I contemplated writing a letter for this post, so that the eight of you who actually claim to read Minor Fiascos would be the only eight souls in the world who knew that I actually *did* produce a letter this year, but letters are like super hard to write, and again with the whole me not knowing what anyone else did all year thing.

So just take my word for it: 2011 was a half-n-half year: a good chunk of it delighted, and an equally good chunk crushed my will to live. I used to be that eighth grader who hung out on the playground's fringes, eating Corn Nuts and listening to Blink-182 scream about how nobody likes you when you're 23. "It's so true," I thought. "Nobody does like you when you're 23."

And then 23 actually came. And went. And now I'm 24, and I finally understand what Mark and Tom were singing about. I understand that from a third-party perspective I may appear to have a lot going for me. Internally speaking, though, my accomplishments mostly serve as cruel reminders of the person I *could* be if someone would ever willingly hand a job opportunity my way. But I digress. The points of this post: no Christmas letter, but it's cool because if you're reading this it means you read my blog and so enough said, and also 23 is a super harsh year in terms of adult realities and adolescent idealism just completely fucking crashing up against one another.

Here's hoping the one that gets me a job wins out.

Monday, December 19, 2011


The other night I found myself ordering a Super Taco at El Rancho Grande, the local mexican food joint that's open well past midnight and features a kickass salsa bar. The Super Taco was fantastic, but is not the subject of this post.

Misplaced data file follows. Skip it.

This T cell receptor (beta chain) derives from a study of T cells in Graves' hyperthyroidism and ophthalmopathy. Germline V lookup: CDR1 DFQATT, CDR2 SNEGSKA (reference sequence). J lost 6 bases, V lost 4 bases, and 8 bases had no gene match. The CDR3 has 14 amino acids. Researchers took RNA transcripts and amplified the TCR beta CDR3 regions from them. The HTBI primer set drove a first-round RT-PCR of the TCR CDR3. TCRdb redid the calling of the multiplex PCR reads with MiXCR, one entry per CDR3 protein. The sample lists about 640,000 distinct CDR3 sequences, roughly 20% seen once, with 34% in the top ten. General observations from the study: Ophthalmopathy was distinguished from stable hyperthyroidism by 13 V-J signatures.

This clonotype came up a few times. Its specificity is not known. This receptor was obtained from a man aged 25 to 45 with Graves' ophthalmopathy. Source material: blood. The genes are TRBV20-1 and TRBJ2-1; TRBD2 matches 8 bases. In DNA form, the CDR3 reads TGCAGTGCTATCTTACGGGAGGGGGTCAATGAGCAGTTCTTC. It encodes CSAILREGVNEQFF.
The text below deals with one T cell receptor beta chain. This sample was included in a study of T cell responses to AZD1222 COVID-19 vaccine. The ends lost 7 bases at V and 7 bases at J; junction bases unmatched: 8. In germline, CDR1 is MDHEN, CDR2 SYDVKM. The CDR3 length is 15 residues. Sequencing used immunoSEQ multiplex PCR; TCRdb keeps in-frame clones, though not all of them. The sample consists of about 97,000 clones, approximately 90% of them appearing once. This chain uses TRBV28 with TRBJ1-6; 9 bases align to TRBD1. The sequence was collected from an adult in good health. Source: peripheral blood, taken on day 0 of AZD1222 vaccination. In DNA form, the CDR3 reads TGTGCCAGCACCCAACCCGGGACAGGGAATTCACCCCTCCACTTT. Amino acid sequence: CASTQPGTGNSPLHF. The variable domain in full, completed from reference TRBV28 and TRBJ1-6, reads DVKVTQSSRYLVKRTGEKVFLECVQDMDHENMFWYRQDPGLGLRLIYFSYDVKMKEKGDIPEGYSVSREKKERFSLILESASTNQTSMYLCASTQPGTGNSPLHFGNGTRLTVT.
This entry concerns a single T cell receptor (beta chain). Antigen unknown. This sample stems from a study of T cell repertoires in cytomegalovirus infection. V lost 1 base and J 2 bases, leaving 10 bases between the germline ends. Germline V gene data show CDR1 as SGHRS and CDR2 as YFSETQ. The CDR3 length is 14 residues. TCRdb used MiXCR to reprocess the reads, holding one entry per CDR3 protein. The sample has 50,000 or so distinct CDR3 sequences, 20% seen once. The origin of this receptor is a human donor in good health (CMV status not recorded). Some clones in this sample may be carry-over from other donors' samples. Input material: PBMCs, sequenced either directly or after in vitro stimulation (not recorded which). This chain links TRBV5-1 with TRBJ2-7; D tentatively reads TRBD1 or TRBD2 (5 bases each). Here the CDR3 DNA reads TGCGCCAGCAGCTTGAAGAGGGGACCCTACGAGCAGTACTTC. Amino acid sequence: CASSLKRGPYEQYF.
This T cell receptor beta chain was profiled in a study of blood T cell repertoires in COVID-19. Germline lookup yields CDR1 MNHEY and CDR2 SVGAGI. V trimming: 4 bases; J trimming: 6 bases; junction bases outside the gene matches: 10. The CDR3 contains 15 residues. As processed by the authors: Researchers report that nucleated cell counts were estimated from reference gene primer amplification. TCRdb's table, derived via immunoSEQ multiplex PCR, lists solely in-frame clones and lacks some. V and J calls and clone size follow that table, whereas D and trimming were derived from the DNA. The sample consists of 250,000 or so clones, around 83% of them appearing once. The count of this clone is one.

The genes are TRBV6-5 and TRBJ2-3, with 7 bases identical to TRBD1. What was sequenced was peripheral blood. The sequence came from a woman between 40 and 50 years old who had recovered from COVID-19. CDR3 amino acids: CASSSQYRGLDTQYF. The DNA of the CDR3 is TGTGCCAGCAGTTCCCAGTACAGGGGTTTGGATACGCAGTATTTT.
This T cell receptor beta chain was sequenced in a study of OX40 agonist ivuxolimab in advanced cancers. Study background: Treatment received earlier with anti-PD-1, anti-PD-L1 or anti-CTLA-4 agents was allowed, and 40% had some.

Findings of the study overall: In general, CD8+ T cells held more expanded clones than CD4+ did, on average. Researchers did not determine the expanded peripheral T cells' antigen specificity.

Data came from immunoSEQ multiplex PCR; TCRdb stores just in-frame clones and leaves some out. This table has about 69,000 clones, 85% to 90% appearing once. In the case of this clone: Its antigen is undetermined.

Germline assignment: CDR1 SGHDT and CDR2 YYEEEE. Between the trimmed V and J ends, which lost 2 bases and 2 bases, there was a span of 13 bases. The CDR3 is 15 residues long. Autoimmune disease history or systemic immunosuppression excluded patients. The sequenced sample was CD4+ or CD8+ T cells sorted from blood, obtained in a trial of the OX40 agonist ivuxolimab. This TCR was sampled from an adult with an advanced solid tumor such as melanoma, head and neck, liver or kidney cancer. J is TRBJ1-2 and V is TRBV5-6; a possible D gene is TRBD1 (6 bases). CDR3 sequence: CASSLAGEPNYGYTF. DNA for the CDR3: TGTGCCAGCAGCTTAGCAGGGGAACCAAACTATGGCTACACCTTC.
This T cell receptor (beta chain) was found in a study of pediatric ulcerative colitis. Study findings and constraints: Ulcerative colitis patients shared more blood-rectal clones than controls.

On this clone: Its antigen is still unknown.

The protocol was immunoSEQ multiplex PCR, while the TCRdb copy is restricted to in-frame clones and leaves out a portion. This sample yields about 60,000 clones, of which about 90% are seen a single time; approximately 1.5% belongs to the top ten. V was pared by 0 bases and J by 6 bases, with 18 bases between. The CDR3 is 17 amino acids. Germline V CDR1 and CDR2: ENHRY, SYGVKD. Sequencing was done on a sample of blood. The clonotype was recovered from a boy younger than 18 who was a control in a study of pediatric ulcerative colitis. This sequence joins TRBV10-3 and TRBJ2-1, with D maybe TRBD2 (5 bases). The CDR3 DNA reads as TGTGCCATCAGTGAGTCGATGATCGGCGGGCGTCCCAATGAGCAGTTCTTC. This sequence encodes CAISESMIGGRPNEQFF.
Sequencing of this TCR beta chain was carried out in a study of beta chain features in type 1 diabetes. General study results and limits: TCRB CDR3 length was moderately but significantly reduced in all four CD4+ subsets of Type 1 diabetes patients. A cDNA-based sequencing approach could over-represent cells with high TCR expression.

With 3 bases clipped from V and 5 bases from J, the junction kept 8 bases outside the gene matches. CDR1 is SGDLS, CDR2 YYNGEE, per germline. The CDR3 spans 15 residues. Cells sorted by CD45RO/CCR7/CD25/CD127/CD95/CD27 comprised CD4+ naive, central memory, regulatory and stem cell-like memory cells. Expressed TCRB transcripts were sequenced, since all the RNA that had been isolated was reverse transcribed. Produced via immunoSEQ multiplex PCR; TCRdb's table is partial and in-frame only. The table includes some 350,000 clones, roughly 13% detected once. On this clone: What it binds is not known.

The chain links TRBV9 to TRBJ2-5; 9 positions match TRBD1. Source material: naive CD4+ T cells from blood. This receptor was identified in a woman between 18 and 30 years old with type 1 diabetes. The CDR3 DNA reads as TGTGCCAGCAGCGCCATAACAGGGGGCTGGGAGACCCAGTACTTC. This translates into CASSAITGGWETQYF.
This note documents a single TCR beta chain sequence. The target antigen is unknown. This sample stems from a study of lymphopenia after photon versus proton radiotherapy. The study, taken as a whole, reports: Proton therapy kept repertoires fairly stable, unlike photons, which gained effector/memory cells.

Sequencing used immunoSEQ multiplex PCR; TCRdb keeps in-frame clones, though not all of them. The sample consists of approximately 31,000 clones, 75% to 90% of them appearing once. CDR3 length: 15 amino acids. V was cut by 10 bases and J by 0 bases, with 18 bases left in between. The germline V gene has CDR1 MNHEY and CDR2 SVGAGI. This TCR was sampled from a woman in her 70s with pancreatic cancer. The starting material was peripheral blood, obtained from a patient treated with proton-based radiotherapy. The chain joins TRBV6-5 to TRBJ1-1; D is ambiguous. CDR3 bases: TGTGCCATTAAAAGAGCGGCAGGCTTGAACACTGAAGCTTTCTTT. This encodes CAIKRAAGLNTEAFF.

On my way out the door, I took a moment to examine the flyers and neighborhood postings taped to the wall. My time with Nonchalance taught me to demonstrate extreme curiosity regarding walls covered in flyers, as they're a super obvious opportunity for an intriguing mystery to begin taking shape. How else these days could anyone looking to screw with people address an audience with complete anonymity? It can't be done any other way, I tell you.

At any rate, I quickly spied a nondescript sheet of paper taped near the bottom of the collage of colorful ads for guitar lessons, used furniture, and Spanish tutors. This piece of paper was plain white, and featured a totally normal typeface that read: "Help Pan with the MAZE. Helen wandered into the MAZE weeks ago. She hasn't been seen since. This MAZE needs our attention. For more information, please contact Pan." The bottom third of the flyer was devoted to tear-off tabs that all sported the slogan "Help find Helen" alongside a web address.

I was floored. Clearly this was the start of some brand-new mystery. Who was Helen? Why was MAZE capitalized every time? What did any of this mean? I grabbed a tab and started walking home, super anxious to look up the website and fall into another grand adventure.

Fuck, I love adventures.

But it turns out I was kind of drunk (hence the Super Taco at 1 am in the first place), and in the course of gesturing wildly to my fellow drunkards on the walk home, the slip of paper with the address escaped my jacket pocket. I realized what had happened after it was too late, and no amount of googling the relevant keywords revealed anything useful. I went to bed a sad man, and awoke having completely forgotten the incident.

On my walk to the coffee shop that next morning, I found myself practicing a routine eyes-to-the-ground maneuver in an effort to avoid contact with a crazy guy yelling at a bus on the street corner, and at the exact moment of looking down I stepped over the scrap I'd dropped the night before! Normally I don't pick anything up off the ground in this city, but such is my ravenous hunger for intrigue that I lunged for it. Triumphant, I marched to Cafe Abir ready to be blown away by whatever lay in wait.